AD: Boston University Cutting Men’s Swimming Scholarships

Boston University Swimming and Diving is in a tough spot after learning that the Athletic Department has decided to eliminate all of the men’s scholarships and just slightly more than nine of the fourteen women’s scholarships in an effort to save money. The women will still have 4.9 scholarships for their team.

In a meeting on Tuesday morning on the pool deck, Athletic Director Drew Marrochello met with the team to inform them that their scholarships will be phased out. Although there is no indication the department will be cutting the team, many are still worried because of the similar situation the wrestling team was in a few years prior.

Boston University Athletics has acknowledged our questions but have not yet provided answers.

Both the men’s and women’s programs were fully funded prior to the Athletic Department’s announcement to the team this week. With the cost of attendance totaling over over $60,000 per year, eliminating nearly nineteen scholarships will save the department over $1,000,000 per year. The team was told that their current scholarships would be honored through their four years, but no new scholarships will be added.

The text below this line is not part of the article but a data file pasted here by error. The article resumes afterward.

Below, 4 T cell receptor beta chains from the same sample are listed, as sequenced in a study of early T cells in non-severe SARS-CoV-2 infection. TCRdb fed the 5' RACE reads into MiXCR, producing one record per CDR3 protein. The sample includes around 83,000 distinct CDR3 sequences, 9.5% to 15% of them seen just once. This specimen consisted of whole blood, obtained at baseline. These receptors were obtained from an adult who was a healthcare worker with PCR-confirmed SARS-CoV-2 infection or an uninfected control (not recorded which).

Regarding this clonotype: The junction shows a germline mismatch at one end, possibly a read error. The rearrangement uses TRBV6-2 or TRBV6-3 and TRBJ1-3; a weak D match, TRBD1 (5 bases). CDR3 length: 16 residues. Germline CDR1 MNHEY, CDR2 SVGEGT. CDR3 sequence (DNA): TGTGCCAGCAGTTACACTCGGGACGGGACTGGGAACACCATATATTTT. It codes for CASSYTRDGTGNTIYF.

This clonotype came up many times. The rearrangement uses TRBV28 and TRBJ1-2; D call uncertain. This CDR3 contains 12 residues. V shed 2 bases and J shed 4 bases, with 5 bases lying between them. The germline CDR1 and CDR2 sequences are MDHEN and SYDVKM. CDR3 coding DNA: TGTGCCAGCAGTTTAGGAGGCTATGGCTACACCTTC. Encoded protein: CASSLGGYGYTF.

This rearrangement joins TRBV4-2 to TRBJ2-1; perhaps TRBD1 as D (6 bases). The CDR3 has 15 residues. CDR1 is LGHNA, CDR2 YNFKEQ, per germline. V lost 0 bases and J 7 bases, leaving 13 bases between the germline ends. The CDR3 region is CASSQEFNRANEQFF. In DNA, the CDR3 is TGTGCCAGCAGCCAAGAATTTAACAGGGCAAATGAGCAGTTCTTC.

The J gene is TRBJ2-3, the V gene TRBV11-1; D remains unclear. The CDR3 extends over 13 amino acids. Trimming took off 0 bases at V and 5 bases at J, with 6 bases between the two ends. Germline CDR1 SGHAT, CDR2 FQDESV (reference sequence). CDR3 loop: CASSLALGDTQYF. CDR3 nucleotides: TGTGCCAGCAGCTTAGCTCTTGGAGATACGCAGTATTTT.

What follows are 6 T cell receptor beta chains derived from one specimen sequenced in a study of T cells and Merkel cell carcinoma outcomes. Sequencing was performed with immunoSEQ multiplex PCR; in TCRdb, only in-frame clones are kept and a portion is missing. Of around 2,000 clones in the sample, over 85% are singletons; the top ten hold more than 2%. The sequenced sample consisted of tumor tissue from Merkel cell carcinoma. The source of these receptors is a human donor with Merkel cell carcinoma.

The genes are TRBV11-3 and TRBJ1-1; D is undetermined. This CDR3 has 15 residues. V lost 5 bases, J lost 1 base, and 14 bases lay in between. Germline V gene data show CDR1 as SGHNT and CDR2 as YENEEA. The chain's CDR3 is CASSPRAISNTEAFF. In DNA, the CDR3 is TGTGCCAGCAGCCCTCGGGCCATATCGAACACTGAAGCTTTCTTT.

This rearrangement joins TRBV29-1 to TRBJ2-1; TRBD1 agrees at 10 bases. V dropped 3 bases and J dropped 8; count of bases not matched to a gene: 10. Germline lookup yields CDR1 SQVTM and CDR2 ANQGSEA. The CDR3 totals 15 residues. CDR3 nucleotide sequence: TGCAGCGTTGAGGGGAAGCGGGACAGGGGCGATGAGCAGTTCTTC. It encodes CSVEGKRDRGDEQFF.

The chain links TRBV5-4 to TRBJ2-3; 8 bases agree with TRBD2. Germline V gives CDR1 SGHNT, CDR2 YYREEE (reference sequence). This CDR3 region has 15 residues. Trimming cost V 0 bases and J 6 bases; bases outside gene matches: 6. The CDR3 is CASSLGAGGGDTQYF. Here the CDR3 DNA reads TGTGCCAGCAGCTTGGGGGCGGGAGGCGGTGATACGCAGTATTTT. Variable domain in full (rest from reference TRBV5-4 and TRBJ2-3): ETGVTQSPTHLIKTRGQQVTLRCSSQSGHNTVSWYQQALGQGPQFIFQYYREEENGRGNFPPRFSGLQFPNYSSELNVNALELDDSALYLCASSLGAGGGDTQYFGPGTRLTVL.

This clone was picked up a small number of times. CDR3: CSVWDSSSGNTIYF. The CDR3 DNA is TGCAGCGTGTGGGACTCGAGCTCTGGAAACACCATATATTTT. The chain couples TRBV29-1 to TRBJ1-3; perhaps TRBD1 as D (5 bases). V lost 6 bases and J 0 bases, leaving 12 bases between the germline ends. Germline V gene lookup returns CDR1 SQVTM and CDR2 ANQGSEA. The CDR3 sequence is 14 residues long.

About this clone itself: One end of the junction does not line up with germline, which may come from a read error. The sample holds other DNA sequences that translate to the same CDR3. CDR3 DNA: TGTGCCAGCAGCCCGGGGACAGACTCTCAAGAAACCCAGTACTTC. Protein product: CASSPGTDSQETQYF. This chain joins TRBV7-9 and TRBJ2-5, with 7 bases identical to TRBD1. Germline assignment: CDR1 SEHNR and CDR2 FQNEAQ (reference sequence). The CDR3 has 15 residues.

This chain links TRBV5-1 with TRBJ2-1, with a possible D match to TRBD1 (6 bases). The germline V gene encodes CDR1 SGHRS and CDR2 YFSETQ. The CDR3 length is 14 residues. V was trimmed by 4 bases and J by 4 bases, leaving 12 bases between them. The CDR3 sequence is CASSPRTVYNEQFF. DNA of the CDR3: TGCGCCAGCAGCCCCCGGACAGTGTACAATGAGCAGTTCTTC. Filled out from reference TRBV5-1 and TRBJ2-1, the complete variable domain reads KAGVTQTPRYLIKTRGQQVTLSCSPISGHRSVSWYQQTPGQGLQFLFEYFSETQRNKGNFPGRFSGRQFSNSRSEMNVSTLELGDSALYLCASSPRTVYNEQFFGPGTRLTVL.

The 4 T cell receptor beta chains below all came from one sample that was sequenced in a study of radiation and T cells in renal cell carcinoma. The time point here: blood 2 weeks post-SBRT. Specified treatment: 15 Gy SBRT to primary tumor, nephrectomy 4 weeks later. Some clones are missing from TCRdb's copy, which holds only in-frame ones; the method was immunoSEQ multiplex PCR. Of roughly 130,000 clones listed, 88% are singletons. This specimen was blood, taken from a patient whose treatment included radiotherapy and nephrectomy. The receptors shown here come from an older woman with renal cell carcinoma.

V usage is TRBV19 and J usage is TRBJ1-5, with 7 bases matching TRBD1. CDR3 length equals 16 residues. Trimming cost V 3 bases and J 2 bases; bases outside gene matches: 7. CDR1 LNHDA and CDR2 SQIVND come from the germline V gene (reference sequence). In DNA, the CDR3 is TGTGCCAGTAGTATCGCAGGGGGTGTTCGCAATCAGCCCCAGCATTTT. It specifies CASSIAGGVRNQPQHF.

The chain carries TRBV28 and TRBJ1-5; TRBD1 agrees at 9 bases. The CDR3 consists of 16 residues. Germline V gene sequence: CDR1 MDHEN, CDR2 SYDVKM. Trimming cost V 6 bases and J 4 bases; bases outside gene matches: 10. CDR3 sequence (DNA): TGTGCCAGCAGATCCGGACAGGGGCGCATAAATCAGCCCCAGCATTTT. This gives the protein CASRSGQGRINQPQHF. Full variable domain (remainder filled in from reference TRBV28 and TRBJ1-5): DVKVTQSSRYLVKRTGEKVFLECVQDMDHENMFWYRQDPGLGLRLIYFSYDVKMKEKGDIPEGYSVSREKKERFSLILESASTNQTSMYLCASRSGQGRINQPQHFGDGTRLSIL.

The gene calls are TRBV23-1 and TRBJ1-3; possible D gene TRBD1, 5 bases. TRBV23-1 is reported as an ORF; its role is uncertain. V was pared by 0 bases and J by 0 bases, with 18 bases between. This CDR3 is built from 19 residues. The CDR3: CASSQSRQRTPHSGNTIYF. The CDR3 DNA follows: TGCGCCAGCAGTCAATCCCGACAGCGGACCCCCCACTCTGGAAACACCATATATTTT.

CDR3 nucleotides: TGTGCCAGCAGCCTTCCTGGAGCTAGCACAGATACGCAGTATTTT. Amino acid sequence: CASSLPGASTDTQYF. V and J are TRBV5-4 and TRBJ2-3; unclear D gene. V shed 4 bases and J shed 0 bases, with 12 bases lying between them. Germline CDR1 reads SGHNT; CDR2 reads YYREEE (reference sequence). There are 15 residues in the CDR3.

Alumnus Lincoln Kupke, Class of 2015, told us that members of the team asked why they can’t eliminate one scholarship from each team instead of eliminating the swim team’s funding. The response they received however, was unfavorable, stating that eliminating the swim team’s scholarships was the best option.

Boston University was in a similar situation during the 2013-2014 school year when Athletic Director Mike Lynch eliminated the funding for the universities wrestling team and cut the program at the end of the season. This came just months after the International Olympic Committee voted to drop wrestling from its schedule for the 2020 games.

Kupke also told us that head swim coach Bill Smyth met with Lynch after the program had been cut to ask about the future of the swim team. According to Kupke, Coach Smyth was told that the swim programs would not be cut.

During the 2013-2014 school year, Lynch and Boston University received a ton of criticism from the student-athletes and members of the media. National media outlets such as the Boston Globe, USA Today, and ESPN picked up the story, along with smaller wrestling-focused media outlets, similar to SwimSwam within the swimming community. The wrestling program received a ton of support from around the country, but ultimately the program was still cut. Following that season, Lynch resigned from his role as the Director of Athletics. He never gave a reason for why he chose to resign from his role, but he did tell the media at the time that he did not yet know what the future held for him.

At the same time Lynch made the decision to cut the Wrestling program, the current Athletics Director Drew Marrochello was also on Lynch’s staff as the Deputy Director of Athletics. As the Deputy Director of Athletics, he oversaw all of the daily operations, it’s 24 varsity sports and $25 million budget. In addition, he had direct oversight of the business office and coordinated all of the revenue generation for the department.

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Asher Green
5 years ago